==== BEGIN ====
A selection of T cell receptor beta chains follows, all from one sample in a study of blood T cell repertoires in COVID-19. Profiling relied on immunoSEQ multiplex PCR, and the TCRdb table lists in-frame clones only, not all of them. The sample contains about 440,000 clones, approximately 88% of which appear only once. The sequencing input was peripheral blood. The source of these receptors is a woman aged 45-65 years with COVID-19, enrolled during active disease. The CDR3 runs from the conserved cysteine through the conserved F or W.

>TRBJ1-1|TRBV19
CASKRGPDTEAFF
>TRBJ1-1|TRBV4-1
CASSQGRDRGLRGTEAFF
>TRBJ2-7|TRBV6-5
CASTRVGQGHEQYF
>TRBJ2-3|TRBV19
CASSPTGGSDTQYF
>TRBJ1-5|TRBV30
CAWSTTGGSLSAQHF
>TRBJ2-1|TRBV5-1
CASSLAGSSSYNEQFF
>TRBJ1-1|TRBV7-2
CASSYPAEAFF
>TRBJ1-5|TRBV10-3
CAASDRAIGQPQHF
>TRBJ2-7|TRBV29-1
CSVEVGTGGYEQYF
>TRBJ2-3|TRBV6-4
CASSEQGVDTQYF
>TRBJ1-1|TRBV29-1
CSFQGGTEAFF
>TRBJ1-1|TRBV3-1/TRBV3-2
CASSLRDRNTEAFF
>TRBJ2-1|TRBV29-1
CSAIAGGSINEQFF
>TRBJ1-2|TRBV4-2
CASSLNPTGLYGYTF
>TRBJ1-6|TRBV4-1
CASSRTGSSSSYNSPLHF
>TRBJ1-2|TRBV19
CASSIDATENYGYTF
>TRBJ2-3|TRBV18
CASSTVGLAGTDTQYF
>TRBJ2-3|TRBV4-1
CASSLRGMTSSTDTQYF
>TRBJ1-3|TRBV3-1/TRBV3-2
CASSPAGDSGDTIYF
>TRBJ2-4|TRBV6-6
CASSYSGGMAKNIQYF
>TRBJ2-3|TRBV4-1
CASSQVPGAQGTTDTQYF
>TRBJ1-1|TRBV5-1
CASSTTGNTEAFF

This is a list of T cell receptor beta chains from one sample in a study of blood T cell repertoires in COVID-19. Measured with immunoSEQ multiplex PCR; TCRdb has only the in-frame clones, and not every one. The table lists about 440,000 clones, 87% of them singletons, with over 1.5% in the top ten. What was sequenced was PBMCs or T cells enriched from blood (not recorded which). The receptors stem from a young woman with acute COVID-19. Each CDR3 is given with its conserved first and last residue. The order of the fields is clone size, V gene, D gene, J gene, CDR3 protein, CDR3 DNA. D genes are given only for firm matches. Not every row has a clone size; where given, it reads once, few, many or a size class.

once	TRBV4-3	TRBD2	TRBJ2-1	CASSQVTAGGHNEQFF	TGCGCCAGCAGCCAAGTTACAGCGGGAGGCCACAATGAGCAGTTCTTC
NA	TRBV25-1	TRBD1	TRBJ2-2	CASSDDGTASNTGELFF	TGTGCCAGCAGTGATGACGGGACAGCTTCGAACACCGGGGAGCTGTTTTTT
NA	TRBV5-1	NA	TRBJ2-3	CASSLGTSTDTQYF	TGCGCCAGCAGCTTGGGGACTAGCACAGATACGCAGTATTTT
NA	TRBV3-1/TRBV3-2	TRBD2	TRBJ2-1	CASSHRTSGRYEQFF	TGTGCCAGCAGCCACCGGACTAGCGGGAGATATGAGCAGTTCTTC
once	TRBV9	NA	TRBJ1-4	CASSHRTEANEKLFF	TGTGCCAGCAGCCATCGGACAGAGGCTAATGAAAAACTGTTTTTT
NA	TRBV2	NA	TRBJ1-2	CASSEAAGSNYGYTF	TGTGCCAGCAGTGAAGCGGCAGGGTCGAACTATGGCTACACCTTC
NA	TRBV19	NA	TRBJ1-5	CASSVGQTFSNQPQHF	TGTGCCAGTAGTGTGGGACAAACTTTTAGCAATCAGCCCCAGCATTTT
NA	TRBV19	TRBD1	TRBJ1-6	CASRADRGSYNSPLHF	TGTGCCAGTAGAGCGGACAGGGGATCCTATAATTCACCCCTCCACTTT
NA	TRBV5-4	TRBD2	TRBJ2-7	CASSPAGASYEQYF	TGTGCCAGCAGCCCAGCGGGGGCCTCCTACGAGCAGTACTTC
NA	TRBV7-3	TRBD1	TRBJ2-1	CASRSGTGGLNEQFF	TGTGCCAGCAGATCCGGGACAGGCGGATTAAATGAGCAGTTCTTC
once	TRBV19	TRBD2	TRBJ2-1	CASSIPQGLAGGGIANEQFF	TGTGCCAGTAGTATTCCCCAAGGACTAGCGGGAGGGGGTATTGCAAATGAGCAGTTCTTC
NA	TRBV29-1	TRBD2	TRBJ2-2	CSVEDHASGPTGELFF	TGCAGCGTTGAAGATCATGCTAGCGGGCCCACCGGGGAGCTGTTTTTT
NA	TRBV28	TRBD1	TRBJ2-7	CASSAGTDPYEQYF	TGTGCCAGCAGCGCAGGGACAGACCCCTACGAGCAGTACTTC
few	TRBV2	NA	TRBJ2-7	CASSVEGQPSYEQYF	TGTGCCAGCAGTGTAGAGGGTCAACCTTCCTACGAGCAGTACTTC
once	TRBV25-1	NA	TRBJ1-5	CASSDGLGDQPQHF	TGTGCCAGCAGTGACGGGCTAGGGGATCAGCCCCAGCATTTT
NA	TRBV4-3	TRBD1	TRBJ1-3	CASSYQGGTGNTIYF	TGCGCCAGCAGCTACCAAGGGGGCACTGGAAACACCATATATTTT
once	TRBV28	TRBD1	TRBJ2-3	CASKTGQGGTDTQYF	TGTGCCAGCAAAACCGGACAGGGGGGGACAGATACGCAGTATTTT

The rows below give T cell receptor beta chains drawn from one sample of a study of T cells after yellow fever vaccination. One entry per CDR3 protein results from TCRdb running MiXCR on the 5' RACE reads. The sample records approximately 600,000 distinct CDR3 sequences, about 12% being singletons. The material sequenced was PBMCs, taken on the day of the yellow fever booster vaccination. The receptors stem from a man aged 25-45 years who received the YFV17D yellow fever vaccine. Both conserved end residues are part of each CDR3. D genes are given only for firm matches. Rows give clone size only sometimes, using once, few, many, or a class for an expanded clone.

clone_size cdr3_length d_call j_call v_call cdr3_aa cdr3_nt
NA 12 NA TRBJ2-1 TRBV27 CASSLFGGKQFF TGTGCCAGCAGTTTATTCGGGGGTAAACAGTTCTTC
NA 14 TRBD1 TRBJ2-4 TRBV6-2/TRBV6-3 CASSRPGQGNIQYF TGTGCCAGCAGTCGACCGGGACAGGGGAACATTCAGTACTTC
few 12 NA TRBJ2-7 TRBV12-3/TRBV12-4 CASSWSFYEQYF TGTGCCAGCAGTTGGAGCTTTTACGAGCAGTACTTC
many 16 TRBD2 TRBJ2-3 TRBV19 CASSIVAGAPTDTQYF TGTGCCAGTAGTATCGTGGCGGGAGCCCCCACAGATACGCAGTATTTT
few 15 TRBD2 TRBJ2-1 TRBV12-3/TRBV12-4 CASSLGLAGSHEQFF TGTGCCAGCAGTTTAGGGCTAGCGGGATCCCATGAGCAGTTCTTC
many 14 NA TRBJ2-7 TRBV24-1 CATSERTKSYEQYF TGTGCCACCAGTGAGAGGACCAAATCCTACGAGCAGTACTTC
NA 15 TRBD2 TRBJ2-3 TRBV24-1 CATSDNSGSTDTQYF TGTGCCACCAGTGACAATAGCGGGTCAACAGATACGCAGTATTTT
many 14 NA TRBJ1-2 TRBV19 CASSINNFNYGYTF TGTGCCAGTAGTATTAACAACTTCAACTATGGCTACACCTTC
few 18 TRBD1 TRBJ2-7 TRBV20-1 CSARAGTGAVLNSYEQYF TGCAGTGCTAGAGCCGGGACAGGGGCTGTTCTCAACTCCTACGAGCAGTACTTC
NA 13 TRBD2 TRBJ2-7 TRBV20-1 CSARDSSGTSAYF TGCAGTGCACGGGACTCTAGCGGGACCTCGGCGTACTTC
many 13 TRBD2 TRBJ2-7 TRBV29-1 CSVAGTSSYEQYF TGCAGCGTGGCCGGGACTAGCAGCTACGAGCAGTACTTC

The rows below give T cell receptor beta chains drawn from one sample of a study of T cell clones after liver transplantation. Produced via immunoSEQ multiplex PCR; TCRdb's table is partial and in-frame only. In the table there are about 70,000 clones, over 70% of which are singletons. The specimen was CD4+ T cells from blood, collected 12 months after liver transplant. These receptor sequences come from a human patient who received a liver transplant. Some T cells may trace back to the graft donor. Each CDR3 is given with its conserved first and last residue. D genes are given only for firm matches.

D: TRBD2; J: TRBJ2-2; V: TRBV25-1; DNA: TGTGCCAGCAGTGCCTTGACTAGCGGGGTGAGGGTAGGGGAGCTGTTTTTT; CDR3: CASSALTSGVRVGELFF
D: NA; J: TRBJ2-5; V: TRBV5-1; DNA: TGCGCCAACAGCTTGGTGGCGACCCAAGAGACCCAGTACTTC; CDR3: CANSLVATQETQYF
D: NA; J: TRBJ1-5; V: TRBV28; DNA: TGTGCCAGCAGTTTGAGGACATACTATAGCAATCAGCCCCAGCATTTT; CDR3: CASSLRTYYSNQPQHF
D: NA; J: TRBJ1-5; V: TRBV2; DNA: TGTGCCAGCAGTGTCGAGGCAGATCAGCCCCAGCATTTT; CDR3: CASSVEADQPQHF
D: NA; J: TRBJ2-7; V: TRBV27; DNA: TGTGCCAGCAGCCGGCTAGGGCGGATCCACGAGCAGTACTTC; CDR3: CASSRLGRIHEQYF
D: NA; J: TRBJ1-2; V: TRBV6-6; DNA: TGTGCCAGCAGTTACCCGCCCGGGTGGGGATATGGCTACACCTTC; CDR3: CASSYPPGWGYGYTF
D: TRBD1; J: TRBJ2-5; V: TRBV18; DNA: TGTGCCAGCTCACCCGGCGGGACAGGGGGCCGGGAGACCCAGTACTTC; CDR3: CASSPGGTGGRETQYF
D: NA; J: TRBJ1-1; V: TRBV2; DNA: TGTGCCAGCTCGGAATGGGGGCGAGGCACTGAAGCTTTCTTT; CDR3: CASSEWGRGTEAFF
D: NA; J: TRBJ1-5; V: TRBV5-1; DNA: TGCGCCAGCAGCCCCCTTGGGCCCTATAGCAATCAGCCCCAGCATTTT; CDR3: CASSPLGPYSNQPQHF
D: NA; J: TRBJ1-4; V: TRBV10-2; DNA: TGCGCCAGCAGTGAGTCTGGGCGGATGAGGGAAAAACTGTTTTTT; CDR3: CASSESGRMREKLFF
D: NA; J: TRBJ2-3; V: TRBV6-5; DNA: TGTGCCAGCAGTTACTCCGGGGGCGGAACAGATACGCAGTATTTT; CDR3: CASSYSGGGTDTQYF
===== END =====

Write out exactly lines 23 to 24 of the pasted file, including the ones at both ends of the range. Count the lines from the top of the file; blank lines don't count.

CSFQGGTEAFF
>TRBJ1-1|TRBV3-1/TRBV3-2